I remember way back when we had a morning recess, an afternoon recess, an hour for lunch, and weekly PE. Lots of time to get out and get around. Even still, sitting, with my back side in the chair and my feet on the floor, was never my thing. I perched. I pulled a leg up. I sat on the back of the chair. I needed to move. I still do it. The way my desk is set up I’m just as likely to be sitting on the arm of the couch, which is right behind my desk, while I’m working on my computer than I am to be perching on the chair at the desk.
So it’s been with no surprise that I’ve read a recent string of articles on the internet about how study after study is showing how important and beneficial play and movement are, and not just for children either. Here’s just a sampling.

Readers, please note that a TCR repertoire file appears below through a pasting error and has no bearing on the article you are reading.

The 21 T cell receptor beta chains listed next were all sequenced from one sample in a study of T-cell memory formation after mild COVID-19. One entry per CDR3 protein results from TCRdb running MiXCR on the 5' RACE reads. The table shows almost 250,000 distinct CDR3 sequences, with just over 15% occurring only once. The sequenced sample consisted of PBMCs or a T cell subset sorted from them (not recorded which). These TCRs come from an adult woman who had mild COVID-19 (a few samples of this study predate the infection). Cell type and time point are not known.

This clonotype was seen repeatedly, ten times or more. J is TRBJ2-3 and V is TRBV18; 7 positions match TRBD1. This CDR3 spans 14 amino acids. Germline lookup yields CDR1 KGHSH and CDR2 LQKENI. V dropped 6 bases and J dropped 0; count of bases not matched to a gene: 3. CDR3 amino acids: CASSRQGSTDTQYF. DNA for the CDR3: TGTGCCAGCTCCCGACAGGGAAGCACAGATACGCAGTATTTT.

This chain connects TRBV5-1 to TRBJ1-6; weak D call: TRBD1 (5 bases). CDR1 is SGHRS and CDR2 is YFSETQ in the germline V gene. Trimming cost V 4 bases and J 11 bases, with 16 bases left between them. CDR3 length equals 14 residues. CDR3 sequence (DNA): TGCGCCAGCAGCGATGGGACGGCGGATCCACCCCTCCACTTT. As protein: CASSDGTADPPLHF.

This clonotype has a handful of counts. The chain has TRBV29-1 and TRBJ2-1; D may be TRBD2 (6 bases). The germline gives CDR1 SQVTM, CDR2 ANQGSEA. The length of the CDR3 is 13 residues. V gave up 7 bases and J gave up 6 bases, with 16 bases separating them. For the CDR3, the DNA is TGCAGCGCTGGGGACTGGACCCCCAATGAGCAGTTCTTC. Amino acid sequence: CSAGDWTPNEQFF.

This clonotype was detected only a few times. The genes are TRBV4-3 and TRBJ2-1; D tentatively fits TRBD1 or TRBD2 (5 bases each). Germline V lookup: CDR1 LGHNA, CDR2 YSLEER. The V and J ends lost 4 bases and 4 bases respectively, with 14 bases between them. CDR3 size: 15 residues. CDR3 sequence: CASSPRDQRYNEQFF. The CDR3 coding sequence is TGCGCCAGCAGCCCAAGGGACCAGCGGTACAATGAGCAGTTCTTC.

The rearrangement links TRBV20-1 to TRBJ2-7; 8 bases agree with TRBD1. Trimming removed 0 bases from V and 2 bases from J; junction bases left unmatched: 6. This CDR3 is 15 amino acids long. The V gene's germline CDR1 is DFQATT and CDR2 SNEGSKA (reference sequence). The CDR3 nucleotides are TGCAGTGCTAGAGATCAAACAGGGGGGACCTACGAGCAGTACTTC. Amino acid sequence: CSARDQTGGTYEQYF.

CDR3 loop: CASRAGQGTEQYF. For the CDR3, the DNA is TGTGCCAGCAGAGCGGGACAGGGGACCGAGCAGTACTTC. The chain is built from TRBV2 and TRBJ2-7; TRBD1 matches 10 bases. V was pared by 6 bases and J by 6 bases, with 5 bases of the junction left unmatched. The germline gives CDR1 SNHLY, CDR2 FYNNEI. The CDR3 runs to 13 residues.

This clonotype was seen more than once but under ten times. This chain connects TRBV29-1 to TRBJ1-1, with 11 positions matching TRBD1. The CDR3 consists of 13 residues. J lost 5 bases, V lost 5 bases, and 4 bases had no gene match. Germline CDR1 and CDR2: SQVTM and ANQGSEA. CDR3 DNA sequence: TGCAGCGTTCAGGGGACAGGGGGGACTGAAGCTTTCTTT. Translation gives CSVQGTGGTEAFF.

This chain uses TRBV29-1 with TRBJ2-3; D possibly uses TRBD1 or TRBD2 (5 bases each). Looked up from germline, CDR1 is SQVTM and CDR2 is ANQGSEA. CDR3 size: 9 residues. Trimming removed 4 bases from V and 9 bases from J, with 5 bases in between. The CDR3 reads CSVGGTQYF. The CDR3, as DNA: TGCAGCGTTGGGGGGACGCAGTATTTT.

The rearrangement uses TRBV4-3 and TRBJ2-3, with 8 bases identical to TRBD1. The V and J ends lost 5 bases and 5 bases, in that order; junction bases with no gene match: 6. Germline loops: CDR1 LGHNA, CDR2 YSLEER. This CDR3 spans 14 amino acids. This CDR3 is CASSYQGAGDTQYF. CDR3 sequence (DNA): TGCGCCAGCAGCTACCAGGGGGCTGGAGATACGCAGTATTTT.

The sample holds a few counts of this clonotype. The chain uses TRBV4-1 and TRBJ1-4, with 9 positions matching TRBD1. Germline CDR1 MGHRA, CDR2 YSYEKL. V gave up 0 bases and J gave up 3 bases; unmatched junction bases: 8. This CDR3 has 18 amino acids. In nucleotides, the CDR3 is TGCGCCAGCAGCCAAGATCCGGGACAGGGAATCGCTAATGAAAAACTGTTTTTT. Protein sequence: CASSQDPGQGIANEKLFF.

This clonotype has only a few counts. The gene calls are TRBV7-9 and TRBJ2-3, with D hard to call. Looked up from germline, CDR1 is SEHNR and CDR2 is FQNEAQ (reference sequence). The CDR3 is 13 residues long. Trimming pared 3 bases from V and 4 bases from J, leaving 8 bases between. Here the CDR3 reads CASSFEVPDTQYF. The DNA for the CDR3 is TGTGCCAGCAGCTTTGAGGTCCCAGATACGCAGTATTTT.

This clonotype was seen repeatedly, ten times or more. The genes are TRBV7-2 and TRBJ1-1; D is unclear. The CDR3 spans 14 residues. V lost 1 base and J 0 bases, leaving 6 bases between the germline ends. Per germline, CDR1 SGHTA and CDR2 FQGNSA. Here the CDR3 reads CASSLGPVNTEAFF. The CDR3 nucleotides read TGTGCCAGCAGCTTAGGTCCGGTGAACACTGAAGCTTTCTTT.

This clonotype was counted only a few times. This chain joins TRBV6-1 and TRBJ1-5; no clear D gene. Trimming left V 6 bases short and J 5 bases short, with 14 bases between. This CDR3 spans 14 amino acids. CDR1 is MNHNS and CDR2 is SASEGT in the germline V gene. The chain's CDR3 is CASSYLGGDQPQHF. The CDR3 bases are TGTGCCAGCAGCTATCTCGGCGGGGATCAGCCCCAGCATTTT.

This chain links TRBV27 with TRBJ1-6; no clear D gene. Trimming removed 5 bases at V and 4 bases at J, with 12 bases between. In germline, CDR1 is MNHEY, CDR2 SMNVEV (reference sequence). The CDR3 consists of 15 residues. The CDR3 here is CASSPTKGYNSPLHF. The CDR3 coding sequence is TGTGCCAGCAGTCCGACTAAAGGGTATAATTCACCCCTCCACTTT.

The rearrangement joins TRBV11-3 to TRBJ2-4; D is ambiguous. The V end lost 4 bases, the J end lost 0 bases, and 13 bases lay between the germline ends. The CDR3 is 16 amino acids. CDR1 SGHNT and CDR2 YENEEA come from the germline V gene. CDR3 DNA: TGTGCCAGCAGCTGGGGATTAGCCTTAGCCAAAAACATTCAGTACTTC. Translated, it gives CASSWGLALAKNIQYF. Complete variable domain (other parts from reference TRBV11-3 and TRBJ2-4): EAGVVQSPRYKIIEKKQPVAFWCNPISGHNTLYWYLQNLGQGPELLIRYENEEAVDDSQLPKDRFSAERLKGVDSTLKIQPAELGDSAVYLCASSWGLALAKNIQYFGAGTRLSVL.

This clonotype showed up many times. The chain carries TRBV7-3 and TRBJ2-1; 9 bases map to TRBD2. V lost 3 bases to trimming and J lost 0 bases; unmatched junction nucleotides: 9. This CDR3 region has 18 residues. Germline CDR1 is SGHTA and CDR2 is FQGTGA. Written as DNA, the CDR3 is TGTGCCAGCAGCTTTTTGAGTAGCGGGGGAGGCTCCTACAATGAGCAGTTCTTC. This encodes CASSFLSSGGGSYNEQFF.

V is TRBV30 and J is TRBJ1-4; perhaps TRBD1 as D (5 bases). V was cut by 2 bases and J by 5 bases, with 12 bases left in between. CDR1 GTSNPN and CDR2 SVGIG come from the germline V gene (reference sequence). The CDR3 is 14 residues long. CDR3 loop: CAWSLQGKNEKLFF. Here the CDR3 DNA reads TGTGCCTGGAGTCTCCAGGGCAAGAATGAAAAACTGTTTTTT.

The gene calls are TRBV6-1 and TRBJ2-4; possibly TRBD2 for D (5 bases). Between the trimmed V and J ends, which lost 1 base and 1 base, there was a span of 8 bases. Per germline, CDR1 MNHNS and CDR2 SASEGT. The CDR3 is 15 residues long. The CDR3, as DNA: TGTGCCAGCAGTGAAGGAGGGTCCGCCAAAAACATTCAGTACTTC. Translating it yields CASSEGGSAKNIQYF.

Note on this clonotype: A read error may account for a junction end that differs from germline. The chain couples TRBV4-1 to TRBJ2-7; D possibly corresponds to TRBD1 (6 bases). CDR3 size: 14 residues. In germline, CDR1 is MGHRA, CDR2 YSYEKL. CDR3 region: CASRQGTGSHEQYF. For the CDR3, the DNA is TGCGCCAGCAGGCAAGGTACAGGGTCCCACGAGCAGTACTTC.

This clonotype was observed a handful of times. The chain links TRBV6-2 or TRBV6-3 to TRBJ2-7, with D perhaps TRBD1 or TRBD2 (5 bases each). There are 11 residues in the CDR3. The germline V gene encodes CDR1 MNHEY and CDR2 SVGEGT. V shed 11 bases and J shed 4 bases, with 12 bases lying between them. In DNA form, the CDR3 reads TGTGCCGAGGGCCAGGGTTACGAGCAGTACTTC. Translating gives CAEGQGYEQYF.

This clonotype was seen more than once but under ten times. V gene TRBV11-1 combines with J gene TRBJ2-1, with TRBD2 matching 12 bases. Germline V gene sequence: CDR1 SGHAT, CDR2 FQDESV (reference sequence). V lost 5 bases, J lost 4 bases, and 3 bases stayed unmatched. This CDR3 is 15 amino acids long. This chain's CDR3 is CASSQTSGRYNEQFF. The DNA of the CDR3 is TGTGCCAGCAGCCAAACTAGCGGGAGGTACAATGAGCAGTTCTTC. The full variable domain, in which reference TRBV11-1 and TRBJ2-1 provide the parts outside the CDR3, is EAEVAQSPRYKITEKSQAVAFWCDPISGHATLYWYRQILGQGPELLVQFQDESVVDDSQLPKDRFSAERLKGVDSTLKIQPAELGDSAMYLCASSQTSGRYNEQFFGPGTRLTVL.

- BBC | Play ‘boosts children’s development and happiness’
- NPR | Play Doesn’t End With Childhood: Why Adults Need Recess Too
- Scientific American | Kids Who Exercise Don’t Sweat Tests
- NPR | Dancer Needed to Move to Think
- Washington Post | The right — and surprisingly wrong — ways to get kids to sit still in class
And the thing is, even with all that time spent at free form recess or doing PE while I was in school, my teachers still managed to teach me to read, write, do math, love history, explore science, etc. There was plenty of time in the school day for my teachers to prepare me for adulthood and eventually graduate degrees, during which I still made sure I had time to get up and move around. In fact, as time has gone on, I’ve learned there’s a lot of value in getting out for a run or a long walk when I’ve got a problem to work through. The solution, the topic sentence, the opening paragraphs, always seem to come to me when I’m out moving around.
Now if you’ll excuse me, our daughter and I need to go explore all the rocks in our backyard. We’ve got some moving to be doing.